I think we’re also moving away from hardware toward software solutions, which are easier for enterprises to support. In my experience with large companies, supporting BlackBerries was rather challenging because you’re not only supporting the software or the mobile solutions; you’re also supporting the hardware. When new devices come out, you must certify those devices. You’re supporting the network that powers those devices as well. If the line has the wrong kind of service on it, you must have someone to deal with that. Buying devices puts the company on the hook for a whole range of support issues and responsibilities, whereas with a software-based solution, the user handles the majority of that. They have their own phone. They choose their own carrier and plan. The company only needs to support those things for which they are responsible – giving employees access to the data they need in the most secure and manageable way. So, from a supportability standpoint, I think we’re heading in the right direction, which is away from company-owned devices.
Will you talk a little bit about how your company, Enterproid, resolved some of these issues?
The way we go about this is unique. Many people are still focusing on full-device management with the traditional mentality that says they need to control the whole device. Divide does not control the entire device. Instead, we abstract what the company does from the device and place it into a secure workspace that runs on iPhones, iPads and Android devices. Divide creates a virtual environment where IT can load corporate applications securely. These apps only talk to other apps in the Divide workspace; they don’t communicate with applications on the personal side of the device. Divide is abstracted from the hardware and OS layers, so you don’t have to worry about when a new version of Android is coming out or whether you’re going to be able to support nontraditional devices like the Kindle. Our customers just focus on supporting their secure workspace. They don’t have to worry about the underlying systems because we’re the ones who guarantee the security. We’re also guaranteeing enterprise readiness and supportability.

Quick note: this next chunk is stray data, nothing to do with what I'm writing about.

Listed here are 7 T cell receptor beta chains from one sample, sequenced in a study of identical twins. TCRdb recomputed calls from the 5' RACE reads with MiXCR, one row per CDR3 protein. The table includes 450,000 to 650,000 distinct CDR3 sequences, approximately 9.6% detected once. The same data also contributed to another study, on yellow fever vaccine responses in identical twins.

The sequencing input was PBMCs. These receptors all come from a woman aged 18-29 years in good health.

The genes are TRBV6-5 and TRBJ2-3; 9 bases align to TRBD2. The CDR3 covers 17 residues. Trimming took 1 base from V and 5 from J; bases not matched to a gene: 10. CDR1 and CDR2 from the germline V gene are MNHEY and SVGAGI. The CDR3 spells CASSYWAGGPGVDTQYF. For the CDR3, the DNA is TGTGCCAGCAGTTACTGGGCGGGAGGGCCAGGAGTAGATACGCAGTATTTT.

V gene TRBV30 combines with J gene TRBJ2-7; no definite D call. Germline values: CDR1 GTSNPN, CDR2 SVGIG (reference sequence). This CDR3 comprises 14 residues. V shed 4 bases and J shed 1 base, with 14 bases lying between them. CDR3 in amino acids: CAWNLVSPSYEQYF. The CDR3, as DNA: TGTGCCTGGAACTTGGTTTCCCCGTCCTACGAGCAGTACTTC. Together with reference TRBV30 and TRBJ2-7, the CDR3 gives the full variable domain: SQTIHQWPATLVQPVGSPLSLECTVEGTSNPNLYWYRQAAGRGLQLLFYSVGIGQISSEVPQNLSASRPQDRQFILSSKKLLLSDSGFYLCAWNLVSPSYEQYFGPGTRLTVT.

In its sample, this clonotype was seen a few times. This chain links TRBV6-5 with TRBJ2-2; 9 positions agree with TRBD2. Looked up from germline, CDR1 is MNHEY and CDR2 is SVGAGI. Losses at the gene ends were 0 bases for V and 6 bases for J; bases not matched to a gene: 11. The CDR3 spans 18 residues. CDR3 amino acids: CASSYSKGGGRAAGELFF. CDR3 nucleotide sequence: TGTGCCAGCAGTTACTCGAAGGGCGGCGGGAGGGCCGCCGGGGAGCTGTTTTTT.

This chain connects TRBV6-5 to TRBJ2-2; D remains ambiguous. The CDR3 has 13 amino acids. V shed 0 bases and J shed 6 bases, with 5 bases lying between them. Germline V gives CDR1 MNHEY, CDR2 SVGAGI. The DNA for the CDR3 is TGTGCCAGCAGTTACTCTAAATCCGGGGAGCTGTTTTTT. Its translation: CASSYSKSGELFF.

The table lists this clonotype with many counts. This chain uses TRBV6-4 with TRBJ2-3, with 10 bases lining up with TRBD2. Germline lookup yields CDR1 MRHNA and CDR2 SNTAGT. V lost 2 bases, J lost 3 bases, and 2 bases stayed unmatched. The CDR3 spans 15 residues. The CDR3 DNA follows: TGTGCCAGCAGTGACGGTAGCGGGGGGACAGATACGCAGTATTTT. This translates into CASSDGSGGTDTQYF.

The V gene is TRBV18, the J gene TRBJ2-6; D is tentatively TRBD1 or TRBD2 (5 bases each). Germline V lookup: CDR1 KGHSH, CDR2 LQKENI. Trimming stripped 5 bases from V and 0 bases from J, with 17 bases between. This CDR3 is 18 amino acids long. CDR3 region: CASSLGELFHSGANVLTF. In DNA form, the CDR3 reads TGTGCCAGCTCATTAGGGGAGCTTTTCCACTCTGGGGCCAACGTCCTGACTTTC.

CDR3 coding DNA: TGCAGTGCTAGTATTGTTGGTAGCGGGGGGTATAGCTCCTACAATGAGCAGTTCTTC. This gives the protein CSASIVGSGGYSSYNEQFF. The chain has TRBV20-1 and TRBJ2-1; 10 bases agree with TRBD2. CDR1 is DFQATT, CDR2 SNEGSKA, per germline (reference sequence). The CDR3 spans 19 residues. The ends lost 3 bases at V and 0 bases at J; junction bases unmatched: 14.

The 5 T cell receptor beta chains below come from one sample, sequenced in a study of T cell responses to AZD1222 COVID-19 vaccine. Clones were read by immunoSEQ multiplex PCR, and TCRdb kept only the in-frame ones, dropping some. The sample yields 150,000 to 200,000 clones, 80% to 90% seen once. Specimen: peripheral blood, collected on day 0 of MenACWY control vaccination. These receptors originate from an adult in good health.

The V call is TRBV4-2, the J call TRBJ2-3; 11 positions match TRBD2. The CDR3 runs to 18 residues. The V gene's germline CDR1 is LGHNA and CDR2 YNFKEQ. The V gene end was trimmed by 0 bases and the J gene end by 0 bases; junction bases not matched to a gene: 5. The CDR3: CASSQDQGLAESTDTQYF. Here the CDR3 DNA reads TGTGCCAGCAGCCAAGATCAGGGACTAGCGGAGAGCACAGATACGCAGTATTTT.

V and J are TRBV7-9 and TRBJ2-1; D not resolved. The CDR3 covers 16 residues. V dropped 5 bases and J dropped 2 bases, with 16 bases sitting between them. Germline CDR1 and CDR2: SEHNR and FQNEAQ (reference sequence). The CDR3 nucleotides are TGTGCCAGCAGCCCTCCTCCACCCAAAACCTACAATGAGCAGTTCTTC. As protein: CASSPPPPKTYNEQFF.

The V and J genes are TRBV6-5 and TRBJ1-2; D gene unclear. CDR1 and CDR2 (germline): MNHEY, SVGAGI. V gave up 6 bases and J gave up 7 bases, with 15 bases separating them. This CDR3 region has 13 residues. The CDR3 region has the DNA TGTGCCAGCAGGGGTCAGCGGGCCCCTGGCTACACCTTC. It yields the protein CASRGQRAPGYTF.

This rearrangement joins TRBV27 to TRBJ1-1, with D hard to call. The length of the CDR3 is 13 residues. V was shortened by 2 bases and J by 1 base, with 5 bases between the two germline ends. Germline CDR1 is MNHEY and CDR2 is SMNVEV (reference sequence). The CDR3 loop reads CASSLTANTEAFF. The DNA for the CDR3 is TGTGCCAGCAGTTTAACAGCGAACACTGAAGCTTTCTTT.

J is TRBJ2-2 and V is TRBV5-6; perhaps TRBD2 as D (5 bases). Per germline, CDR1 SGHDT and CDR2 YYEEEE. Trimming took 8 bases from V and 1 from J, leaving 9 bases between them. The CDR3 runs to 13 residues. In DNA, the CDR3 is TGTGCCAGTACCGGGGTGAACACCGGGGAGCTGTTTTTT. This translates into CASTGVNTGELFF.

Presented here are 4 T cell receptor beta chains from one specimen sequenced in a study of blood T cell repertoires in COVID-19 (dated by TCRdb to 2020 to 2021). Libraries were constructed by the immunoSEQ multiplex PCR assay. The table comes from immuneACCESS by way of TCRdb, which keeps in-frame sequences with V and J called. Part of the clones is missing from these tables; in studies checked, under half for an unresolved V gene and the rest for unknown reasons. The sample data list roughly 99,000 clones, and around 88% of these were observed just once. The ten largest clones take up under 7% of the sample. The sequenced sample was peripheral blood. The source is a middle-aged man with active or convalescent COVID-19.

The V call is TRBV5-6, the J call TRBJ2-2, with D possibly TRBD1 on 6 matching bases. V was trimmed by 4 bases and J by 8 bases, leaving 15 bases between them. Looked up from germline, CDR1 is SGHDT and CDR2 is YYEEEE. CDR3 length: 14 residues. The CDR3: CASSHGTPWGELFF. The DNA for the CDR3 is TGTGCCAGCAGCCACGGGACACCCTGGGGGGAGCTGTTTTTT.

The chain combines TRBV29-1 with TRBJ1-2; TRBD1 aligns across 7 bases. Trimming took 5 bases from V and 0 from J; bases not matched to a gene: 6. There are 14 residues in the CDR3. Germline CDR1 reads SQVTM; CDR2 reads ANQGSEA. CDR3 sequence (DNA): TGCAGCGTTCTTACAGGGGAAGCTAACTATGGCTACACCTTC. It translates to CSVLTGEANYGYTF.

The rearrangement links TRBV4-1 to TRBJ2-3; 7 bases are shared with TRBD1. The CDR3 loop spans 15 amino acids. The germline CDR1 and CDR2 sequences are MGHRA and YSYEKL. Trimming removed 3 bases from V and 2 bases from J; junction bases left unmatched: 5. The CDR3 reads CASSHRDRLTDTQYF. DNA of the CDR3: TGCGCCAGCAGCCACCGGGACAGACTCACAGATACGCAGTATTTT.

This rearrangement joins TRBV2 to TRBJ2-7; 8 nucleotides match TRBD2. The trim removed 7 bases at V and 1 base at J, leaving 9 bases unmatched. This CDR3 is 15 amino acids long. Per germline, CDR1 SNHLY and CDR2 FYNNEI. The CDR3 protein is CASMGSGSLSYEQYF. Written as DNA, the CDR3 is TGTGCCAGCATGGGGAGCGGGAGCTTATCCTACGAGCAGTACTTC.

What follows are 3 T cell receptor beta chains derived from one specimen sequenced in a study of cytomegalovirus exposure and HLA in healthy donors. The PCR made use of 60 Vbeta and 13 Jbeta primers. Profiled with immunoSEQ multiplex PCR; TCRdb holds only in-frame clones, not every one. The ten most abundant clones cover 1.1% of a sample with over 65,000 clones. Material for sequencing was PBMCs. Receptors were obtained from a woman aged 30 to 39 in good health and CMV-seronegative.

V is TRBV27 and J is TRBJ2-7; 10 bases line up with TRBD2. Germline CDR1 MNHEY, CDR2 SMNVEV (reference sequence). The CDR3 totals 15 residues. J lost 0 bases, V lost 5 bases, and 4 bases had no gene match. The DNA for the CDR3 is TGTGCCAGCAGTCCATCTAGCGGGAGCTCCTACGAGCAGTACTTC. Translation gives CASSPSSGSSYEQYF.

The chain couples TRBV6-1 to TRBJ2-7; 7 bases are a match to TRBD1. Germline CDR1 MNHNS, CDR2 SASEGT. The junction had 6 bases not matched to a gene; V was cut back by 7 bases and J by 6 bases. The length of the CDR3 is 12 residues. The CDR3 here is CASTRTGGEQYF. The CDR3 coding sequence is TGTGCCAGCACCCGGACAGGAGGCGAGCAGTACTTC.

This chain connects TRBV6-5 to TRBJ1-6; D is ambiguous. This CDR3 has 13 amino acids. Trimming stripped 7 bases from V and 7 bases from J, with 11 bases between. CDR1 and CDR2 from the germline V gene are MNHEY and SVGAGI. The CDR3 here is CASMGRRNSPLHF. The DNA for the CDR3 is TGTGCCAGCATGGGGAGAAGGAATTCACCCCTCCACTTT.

Basically, when an employee signs up for BYOD, instead of IT dictating which personal device they can use for work, they simply ask the user to install and activate the Divide software. That gives employees the freedom to use the devices they are most comfortable with. It also makes IT comfortable with BYOD, since they can still track employee devices via a console and have the same security capabilities across all devices. In essence, it makes mobility simpler for everybody. IT has a standardized system to secure any mobile device, and employees have the freedom to do work from their personal smartphone or tablet. More importantly for users, they have a way to divide work and life on their personal mobile device and still enjoy the same user experience for both. That is the approach we have taken to solve many of the problems discussed earlier.
As a cloud-based system, how do you address the inherent control and security issues?
We have a different take on it. What’s actually in the cloud is the support for management and connectivity of all of these devices. All of the Divide endpoints are always connected and speaking to the central cloud, so they’re always reachable and manageable. And while data is going back and forth in terms of secured policies and reporting, the company’s business data never flows through our cloud, so we’re not carrying emails, contacts, calendars, sales data or CRM information. All of that is configured by our cloud, but the data itself is carried on a direct connection back into the enterprise. This way, companies don’t have someone in the middle, like Enterproid, having to proxy that data for them. We are providing an elegant hybrid solution with all the conveniences of getting the device up and running quickly using the cloud while still possessing all of the security and confidence for which the company is responsible.